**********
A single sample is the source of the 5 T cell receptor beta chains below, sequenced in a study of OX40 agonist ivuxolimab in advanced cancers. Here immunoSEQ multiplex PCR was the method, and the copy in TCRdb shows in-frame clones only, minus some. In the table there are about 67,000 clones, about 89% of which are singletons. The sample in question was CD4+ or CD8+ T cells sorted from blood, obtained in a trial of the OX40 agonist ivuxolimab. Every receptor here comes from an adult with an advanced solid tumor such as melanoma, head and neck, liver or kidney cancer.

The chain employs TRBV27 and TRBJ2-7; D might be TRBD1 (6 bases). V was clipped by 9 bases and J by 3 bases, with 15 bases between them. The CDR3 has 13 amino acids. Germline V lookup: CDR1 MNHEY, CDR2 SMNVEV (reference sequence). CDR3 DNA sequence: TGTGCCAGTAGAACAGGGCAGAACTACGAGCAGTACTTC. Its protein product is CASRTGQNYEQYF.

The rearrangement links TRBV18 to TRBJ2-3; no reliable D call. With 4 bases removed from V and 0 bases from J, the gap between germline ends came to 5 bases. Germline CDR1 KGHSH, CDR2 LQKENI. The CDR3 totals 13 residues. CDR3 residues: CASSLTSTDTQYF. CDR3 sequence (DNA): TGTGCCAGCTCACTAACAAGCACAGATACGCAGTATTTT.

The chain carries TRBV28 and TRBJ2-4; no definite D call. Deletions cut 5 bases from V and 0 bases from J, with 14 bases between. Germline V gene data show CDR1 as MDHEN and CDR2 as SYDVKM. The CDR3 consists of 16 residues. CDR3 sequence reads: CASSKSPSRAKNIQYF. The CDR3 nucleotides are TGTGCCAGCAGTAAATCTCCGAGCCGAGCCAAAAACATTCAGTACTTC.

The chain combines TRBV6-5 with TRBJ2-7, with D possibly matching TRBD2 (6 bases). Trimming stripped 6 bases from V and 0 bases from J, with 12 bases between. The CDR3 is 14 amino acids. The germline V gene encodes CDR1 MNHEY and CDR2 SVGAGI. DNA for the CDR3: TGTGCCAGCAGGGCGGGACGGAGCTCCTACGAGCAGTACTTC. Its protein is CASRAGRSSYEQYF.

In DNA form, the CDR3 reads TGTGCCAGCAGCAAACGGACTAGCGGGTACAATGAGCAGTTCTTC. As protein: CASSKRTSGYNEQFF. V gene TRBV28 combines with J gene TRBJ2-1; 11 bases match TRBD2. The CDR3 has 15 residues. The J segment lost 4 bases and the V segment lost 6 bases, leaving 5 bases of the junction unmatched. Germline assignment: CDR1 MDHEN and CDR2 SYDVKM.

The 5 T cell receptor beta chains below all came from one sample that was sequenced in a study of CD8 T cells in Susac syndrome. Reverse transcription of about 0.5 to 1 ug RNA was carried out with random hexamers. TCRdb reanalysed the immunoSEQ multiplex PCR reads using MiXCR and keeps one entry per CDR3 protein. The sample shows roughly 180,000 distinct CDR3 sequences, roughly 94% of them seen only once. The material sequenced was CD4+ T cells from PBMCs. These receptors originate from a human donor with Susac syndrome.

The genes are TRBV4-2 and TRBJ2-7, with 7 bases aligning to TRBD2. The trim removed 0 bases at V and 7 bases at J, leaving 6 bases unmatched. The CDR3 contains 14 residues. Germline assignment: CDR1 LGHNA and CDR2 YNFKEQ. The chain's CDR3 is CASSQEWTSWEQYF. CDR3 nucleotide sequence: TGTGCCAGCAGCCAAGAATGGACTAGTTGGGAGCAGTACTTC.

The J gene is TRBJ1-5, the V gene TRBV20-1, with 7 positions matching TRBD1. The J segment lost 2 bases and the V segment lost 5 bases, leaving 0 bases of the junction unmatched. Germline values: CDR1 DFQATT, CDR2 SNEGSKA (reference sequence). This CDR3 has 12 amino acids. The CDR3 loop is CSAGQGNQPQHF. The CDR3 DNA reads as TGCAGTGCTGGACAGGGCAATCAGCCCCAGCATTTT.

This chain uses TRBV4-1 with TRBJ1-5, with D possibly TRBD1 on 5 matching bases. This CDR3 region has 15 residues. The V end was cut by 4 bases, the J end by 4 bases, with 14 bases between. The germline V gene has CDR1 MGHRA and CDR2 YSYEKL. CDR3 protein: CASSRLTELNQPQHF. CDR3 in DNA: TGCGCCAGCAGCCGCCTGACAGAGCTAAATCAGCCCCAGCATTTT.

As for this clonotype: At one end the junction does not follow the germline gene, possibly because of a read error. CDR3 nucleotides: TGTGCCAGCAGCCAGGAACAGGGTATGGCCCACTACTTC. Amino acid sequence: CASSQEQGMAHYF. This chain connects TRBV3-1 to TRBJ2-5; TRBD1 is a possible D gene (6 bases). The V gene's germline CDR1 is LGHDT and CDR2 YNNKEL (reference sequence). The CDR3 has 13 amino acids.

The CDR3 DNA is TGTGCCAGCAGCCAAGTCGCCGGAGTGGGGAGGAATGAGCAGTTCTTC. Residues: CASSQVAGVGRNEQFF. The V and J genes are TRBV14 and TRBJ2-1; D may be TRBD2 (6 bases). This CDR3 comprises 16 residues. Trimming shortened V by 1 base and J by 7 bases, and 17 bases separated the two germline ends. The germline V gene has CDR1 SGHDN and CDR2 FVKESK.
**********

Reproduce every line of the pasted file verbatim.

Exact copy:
A single sample is the source of the 5 T cell receptor beta chains below, sequenced in a study of OX40 agonist ivuxolimab in advanced cancers. Here immunoSEQ multiplex PCR was the method, and the copy in TCRdb shows in-frame clones only, minus some. In the table there are about 67,000 clones, about 89% of which are singletons. The sample in question was CD4+ or CD8+ T cells sorted from blood, obtained in a trial of the OX40 agonist ivuxolimab. Every receptor here comes from an adult with an advanced solid tumor such as melanoma, head and neck, liver or kidney cancer.

The chain employs TRBV27 and TRBJ2-7; D might be TRBD1 (6 bases). V was clipped by 9 bases and J by 3 bases, with 15 bases between them. The CDR3 has 13 amino acids. Germline V lookup: CDR1 MNHEY, CDR2 SMNVEV (reference sequence). CDR3 DNA sequence: TGTGCCAGTAGAACAGGGCAGAACTACGAGCAGTACTTC. Its protein product is CASRTGQNYEQYF.

The rearrangement links TRBV18 to TRBJ2-3; no reliable D call. With 4 bases removed from V and 0 bases from J, the gap between germline ends came to 5 bases. Germline CDR1 KGHSH, CDR2 LQKENI. The CDR3 totals 13 residues. CDR3 residues: CASSLTSTDTQYF. CDR3 sequence (DNA): TGTGCCAGCTCACTAACAAGCACAGATACGCAGTATTTT.

The chain carries TRBV28 and TRBJ2-4; no definite D call. Deletions cut 5 bases from V and 0 bases from J, with 14 bases between. Germline V gene data show CDR1 as MDHEN and CDR2 as SYDVKM. The CDR3 consists of 16 residues. CDR3 sequence reads: CASSKSPSRAKNIQYF. The CDR3 nucleotides are TGTGCCAGCAGTAAATCTCCGAGCCGAGCCAAAAACATTCAGTACTTC.

The chain combines TRBV6-5 with TRBJ2-7, with D possibly matching TRBD2 (6 bases). Trimming stripped 6 bases from V and 0 bases from J, with 12 bases between. The CDR3 is 14 amino acids. The germline V gene encodes CDR1 MNHEY and CDR2 SVGAGI. DNA for the CDR3: TGTGCCAGCAGGGCGGGACGGAGCTCCTACGAGCAGTACTTC. Its protein is CASRAGRSSYEQYF.

In DNA form, the CDR3 reads TGTGCCAGCAGCAAACGGACTAGCGGGTACAATGAGCAGTTCTTC. As protein: CASSKRTSGYNEQFF. V gene TRBV28 combines with J gene TRBJ2-1; 11 bases match TRBD2. The CDR3 has 15 residues. The J segment lost 4 bases and the V segment lost 6 bases, leaving 5 bases of the junction unmatched. Germline assignment: CDR1 MDHEN and CDR2 SYDVKM.

The 5 T cell receptor beta chains below all came from one sample that was sequenced in a study of CD8 T cells in Susac syndrome. Reverse transcription of about 0.5 to 1 ug RNA was carried out with random hexamers. TCRdb reanalysed the immunoSEQ multiplex PCR reads using MiXCR and keeps one entry per CDR3 protein. The sample shows roughly 180,000 distinct CDR3 sequences, roughly 94% of them seen only once. The material sequenced was CD4+ T cells from PBMCs. These receptors originate from a human donor with Susac syndrome.

The genes are TRBV4-2 and TRBJ2-7, with 7 bases aligning to TRBD2. The trim removed 0 bases at V and 7 bases at J, leaving 6 bases unmatched. The CDR3 contains 14 residues. Germline assignment: CDR1 LGHNA and CDR2 YNFKEQ. The chain's CDR3 is CASSQEWTSWEQYF. CDR3 nucleotide sequence: TGTGCCAGCAGCCAAGAATGGACTAGTTGGGAGCAGTACTTC.

The J gene is TRBJ1-5, the V gene TRBV20-1, with 7 positions matching TRBD1. The J segment lost 2 bases and the V segment lost 5 bases, leaving 0 bases of the junction unmatched. Germline values: CDR1 DFQATT, CDR2 SNEGSKA (reference sequence). This CDR3 has 12 amino acids. The CDR3 loop is CSAGQGNQPQHF. The CDR3 DNA reads as TGCAGTGCTGGACAGGGCAATCAGCCCCAGCATTTT.

This chain uses TRBV4-1 with TRBJ1-5, with D possibly TRBD1 on 5 matching bases. This CDR3 region has 15 residues. The V end was cut by 4 bases, the J end by 4 bases, with 14 bases between. The germline V gene has CDR1 MGHRA and CDR2 YSYEKL. CDR3 protein: CASSRLTELNQPQHF. CDR3 in DNA: TGCGCCAGCAGCCGCCTGACAGAGCTAAATCAGCCCCAGCATTTT.

As for this clonotype: At one end the junction does not follow the germline gene, possibly because of a read error. CDR3 nucleotides: TGTGCCAGCAGCCAGGAACAGGGTATGGCCCACTACTTC. Amino acid sequence: CASSQEQGMAHYF. This chain connects TRBV3-1 to TRBJ2-5; TRBD1 is a possible D gene (6 bases). The V gene's germline CDR1 is LGHDT and CDR2 YNNKEL (reference sequence). The CDR3 has 13 amino acids.

The CDR3 DNA is TGTGCCAGCAGCCAAGTCGCCGGAGTGGGGAGGAATGAGCAGTTCTTC. Residues: CASSQVAGVGRNEQFF. The V and J genes are TRBV14 and TRBJ2-1; D may be TRBD2 (6 bases). This CDR3 comprises 16 residues. Trimming shortened V by 1 base and J by 7 bases, and 17 bases separated the two germline ends. The germline V gene has CDR1 SGHDN and CDR2 FVKESK.